Hatcher does not include among those "other branches" any of the more contemporary literary methodologies — neither in this article, nor in his book Ocean of His Words.[2] While he rightly focuses on his preferred approach, that of close reading with reference to historical criticism, he could have presented his case more forcefully in the article had he stated his reasons for excluding the structuralist methods and some of the more contemporary post-structuralist techniques for textual analysis. Indeed, even methods related to his own area of expertise such as what is being called "new rhetoric" have much to say about the use of rhetorical devices that could be applied to Bahá'u'lláh's writings with good results. Some literary theorists advocate deconstructionist methods based on post-modernist decisions about the status of the author, the proliferation of meaning, and the importance of uncertainty. While most Bahá'í scholars, like Hatcher, would find these approaches inappropriate for their projects, the examination of textual dynamics and theories of reading could help address some of issues that Hatcher raises.[3] Still, Hatcher offers a good introduction to the methods and concerns of literary analysis without attempting to be comprehensive.

Hatcher does not wish to advocate prescriptively a narrow approach but he attempts to link one set of methods and support it with a particular theological position. He poses an interesting set of questions when he considers a passage from the Lawh-i Hikmat:

Indeed, in the Tablet of Wisdom Bahá'u'lláh states that He is able to quote passages from books He has never had physical access to because He sees before Him the pages of works He wishes to cite: "Thou knowest full well that We perused not the books which men possess and We acquired not the learning current amongst them, and yet whenever We desire to quote the sayings of the learned and of the wise, presently there will appear before the face of the Lord in the form of a tablet all that which hath appeared in the world and is revealed in the Holy Books and Scriptures." We might well wonder whether the process Bahá'u'lláh describes here alludes to some divinely arranged text retrieval system or whether this same process obtains with all the revealed works of Bahá'u'lláh. In other words, does the Manifestation have any creative role to play in the rendering of the divine thought into a particular language? For example, in the concluding sentence of this same passage Bahá'u'lláh states, "Thus do We set down in writing that which the eye perceiveth." Perhaps He is indicating that revelation always employs this procedure whereby He sets down precisely the words He is commanded to utter. (31)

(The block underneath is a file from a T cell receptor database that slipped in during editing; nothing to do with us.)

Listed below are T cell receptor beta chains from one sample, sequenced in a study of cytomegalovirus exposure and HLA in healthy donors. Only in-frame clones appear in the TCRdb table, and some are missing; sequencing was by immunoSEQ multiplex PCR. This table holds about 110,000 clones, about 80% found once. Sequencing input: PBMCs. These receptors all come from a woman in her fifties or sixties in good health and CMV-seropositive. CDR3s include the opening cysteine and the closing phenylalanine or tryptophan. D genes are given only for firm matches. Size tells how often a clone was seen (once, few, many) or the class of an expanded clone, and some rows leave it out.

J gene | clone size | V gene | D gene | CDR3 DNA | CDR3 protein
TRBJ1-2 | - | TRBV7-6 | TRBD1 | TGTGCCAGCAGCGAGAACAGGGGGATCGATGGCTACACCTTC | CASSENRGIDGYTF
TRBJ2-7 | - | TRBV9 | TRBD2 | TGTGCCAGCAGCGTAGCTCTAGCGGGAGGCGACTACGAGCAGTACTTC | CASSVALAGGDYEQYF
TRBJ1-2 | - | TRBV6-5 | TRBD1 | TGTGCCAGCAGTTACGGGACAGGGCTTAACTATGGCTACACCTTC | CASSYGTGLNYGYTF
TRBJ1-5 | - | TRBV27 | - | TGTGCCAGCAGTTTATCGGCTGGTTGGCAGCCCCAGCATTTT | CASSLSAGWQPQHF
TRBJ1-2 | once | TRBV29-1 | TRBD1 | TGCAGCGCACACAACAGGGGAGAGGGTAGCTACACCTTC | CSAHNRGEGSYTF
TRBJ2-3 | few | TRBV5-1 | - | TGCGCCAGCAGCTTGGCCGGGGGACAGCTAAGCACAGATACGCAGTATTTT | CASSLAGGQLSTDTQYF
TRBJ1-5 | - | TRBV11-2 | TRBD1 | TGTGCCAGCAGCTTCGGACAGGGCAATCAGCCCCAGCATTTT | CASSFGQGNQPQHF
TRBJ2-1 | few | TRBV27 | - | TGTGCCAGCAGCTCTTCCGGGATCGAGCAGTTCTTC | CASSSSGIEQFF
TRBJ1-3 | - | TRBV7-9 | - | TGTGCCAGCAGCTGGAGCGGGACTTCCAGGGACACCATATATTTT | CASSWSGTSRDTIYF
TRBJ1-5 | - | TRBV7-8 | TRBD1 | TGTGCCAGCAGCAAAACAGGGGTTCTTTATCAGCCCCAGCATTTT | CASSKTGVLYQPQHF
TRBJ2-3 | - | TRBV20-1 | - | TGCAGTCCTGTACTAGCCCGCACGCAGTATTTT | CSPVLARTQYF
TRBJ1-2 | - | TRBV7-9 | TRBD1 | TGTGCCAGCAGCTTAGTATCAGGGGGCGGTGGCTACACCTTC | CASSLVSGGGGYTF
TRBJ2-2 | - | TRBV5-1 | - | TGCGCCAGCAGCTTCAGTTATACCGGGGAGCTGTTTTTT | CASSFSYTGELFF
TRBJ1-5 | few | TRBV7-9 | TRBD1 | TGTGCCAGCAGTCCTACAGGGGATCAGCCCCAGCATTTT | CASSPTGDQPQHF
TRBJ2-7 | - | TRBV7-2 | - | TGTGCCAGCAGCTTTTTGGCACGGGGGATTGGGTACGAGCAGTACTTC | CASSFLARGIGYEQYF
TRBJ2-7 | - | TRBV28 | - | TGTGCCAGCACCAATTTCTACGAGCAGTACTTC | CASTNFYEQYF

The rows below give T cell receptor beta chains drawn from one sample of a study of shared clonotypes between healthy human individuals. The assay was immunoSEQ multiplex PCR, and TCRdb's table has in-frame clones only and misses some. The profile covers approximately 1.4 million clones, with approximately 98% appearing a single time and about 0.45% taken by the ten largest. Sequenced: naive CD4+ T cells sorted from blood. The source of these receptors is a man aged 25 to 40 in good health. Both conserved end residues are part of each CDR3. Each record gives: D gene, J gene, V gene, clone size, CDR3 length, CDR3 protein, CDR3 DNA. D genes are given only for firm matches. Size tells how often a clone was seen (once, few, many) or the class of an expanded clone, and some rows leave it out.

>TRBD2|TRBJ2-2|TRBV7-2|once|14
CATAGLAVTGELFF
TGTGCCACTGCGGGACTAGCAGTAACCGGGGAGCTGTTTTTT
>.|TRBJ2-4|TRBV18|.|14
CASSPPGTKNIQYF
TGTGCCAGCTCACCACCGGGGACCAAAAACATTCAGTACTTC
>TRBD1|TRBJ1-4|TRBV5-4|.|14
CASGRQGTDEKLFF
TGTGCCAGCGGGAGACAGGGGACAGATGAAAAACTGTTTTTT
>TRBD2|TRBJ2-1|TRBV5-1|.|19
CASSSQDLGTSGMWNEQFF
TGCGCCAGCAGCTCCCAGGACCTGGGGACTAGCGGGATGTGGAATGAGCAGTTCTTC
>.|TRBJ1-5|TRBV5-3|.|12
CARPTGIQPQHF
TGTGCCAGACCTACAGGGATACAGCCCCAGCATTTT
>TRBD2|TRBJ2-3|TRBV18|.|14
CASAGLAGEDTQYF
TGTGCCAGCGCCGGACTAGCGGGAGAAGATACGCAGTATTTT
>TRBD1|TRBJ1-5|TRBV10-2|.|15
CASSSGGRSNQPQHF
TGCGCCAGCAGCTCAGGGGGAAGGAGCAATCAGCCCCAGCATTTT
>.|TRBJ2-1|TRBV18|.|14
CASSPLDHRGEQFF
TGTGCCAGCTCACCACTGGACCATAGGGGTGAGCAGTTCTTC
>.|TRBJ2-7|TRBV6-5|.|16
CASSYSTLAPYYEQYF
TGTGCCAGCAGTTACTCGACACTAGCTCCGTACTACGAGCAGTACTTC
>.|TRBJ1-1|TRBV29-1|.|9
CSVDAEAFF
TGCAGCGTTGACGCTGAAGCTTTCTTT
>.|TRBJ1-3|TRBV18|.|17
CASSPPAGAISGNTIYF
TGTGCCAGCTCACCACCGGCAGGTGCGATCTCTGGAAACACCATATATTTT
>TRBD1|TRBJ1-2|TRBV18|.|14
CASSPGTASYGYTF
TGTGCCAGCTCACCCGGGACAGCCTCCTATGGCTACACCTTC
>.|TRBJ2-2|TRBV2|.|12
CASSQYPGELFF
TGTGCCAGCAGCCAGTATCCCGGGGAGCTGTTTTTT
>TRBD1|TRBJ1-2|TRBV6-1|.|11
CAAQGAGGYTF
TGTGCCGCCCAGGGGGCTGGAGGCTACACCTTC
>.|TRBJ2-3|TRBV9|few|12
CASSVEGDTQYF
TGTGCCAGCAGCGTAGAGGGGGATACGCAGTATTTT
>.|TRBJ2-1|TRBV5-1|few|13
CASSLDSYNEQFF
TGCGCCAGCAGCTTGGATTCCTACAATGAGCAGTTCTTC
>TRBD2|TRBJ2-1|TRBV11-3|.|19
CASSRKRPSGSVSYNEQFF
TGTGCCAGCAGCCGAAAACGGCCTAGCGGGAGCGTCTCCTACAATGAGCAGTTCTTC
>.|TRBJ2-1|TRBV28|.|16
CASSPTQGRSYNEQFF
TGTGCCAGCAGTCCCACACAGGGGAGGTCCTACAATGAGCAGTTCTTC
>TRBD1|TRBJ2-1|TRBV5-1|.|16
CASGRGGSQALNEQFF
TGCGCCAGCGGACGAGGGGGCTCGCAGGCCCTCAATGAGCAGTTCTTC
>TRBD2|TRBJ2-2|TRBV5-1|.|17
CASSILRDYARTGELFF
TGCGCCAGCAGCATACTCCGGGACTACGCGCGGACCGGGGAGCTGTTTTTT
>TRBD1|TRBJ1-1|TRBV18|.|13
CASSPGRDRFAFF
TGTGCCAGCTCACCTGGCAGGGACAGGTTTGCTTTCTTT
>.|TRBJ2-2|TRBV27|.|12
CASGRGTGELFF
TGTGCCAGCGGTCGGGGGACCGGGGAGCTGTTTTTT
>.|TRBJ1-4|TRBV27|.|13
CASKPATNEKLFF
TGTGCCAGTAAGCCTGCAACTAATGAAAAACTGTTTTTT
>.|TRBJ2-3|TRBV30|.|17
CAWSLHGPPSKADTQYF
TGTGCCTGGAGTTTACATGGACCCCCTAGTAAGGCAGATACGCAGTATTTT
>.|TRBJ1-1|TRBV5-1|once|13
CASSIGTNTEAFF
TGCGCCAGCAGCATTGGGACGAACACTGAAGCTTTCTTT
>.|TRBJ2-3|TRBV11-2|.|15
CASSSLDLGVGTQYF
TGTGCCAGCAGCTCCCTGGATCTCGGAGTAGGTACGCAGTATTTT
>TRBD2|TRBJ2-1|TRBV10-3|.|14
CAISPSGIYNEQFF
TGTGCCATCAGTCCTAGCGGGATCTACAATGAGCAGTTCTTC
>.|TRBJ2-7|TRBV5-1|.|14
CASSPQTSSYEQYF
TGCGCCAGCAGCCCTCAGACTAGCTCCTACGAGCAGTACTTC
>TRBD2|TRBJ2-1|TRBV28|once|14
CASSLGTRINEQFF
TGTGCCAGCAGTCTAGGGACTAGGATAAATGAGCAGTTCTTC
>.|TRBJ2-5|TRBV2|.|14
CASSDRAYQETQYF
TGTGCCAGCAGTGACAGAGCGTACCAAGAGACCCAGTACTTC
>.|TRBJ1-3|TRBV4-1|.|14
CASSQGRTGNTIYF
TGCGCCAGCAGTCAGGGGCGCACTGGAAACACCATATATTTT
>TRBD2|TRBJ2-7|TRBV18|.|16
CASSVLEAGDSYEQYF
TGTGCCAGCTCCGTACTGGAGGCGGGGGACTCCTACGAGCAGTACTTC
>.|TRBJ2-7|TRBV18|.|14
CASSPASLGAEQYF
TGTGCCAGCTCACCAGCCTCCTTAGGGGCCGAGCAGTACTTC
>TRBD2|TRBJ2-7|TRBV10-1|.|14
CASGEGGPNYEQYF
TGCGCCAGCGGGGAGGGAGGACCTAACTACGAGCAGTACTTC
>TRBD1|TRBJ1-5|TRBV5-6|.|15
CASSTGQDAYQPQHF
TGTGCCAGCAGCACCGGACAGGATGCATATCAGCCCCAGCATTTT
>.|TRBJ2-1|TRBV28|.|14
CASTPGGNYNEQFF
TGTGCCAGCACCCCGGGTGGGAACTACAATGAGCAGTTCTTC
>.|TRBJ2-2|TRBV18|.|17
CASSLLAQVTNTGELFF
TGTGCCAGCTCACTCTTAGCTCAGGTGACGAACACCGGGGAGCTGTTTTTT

Hatcher could use this passage to answer his own question about the creativity and exercise of will by the Manifestation. Instead, he confuses two different processes by conflating them. He has previously quoted Bahá'u'lláh regarding the process of revelation. Here he quotes him on a different subject that Bahá'u'lláh describes in order to explain his miraculous ability to quote from texts to which he has no material access. He does so by an exercise of will "whenever We desire to quote·" Yet in the act of revelation, Bahá'u'lláh affirms that he has no power to resist or alter the course of the divine will. This leaves the author ineffective in exploring a fascinating question that literary method, in addition to theology and philosophy, might help to answer.